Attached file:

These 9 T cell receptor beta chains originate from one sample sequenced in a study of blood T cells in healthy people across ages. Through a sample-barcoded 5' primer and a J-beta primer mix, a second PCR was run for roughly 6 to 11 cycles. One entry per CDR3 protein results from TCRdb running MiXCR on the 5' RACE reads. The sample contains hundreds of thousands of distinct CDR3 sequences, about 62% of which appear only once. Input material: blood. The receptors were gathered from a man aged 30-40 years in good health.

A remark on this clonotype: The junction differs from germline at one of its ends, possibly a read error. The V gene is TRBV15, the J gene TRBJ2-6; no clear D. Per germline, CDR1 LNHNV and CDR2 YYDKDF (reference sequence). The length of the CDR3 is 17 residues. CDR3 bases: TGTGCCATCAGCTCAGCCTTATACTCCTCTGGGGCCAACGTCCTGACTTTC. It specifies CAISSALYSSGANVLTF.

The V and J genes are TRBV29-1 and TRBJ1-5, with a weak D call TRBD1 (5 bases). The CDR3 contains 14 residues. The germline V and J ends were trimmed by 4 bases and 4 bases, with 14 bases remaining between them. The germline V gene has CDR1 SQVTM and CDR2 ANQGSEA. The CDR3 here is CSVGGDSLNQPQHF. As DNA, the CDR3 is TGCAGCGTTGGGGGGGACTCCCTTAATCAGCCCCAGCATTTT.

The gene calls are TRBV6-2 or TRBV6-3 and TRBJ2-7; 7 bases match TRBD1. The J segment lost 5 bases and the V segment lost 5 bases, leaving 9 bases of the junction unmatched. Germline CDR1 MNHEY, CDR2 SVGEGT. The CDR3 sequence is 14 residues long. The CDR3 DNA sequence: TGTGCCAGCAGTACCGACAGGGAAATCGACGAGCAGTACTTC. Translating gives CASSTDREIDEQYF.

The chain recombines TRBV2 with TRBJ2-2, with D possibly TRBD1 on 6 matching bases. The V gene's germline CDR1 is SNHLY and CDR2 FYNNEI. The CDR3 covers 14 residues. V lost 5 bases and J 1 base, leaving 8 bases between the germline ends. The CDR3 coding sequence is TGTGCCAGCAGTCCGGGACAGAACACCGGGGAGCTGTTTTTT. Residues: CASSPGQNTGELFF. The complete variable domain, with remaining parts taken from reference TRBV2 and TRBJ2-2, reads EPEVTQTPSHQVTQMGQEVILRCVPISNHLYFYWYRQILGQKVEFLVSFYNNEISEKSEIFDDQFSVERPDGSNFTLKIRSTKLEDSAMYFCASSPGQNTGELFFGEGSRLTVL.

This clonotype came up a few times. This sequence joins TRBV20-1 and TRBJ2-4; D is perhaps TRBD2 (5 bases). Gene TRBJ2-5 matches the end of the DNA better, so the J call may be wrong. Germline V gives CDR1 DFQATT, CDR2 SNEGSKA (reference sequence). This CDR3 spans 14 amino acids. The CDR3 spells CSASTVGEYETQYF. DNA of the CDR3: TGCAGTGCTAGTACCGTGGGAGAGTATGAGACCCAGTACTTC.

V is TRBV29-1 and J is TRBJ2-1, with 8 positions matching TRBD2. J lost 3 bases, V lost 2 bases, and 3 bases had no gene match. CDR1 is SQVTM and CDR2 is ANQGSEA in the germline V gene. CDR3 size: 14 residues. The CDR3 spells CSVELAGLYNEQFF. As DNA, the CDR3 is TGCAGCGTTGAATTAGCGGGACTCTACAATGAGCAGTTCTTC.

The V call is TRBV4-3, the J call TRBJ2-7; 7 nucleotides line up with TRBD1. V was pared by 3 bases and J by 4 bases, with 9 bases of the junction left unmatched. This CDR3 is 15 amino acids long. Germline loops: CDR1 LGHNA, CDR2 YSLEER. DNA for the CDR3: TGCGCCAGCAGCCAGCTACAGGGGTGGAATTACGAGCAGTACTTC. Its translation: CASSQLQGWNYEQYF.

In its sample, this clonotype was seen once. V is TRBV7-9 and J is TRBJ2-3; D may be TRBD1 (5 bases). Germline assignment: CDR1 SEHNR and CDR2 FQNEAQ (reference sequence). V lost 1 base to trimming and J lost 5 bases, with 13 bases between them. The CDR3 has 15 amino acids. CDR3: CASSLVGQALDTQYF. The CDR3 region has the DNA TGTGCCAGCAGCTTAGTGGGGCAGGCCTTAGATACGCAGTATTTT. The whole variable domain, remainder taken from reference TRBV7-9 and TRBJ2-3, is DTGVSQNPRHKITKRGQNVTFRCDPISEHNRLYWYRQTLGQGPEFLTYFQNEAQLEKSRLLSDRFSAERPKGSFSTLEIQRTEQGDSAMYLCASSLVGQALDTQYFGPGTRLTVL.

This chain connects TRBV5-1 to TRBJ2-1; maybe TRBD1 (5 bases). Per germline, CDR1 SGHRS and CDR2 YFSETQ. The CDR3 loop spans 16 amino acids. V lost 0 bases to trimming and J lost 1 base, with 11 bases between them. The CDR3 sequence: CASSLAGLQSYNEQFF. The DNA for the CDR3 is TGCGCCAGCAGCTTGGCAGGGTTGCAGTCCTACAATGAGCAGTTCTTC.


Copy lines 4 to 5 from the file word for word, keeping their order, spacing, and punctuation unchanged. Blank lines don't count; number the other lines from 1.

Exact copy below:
The gene calls are TRBV6-2 or TRBV6-3 and TRBJ2-7; 7 bases match TRBD1. The J segment lost 5 bases and the V segment lost 5 bases, leaving 9 bases of the junction unmatched. Germline CDR1 MNHEY, CDR2 SVGEGT. The CDR3 sequence is 14 residues long. The CDR3 DNA sequence: TGTGCCAGCAGTACCGACAGGGAAATCGACGAGCAGTACTTC. Translating gives CASSTDREIDEQYF.

The chain recombines TRBV2 with TRBJ2-2, with D possibly TRBD1 on 6 matching bases. The V gene's germline CDR1 is SNHLY and CDR2 FYNNEI. The CDR3 covers 14 residues. V lost 5 bases and J 1 base, leaving 8 bases between the germline ends. The CDR3 coding sequence is TGTGCCAGCAGTCCGGGACAGAACACCGGGGAGCTGTTTTTT. Residues: CASSPGQNTGELFF. The complete variable domain, with remaining parts taken from reference TRBV2 and TRBJ2-2, reads EPEVTQTPSHQVTQMGQEVILRCVPISNHLYFYWYRQILGQKVEFLVSFYNNEISEKSEIFDDQFSVERPDGSNFTLKIRSTKLEDSAMYFCASSPGQNTGELFFGEGSRLTVL.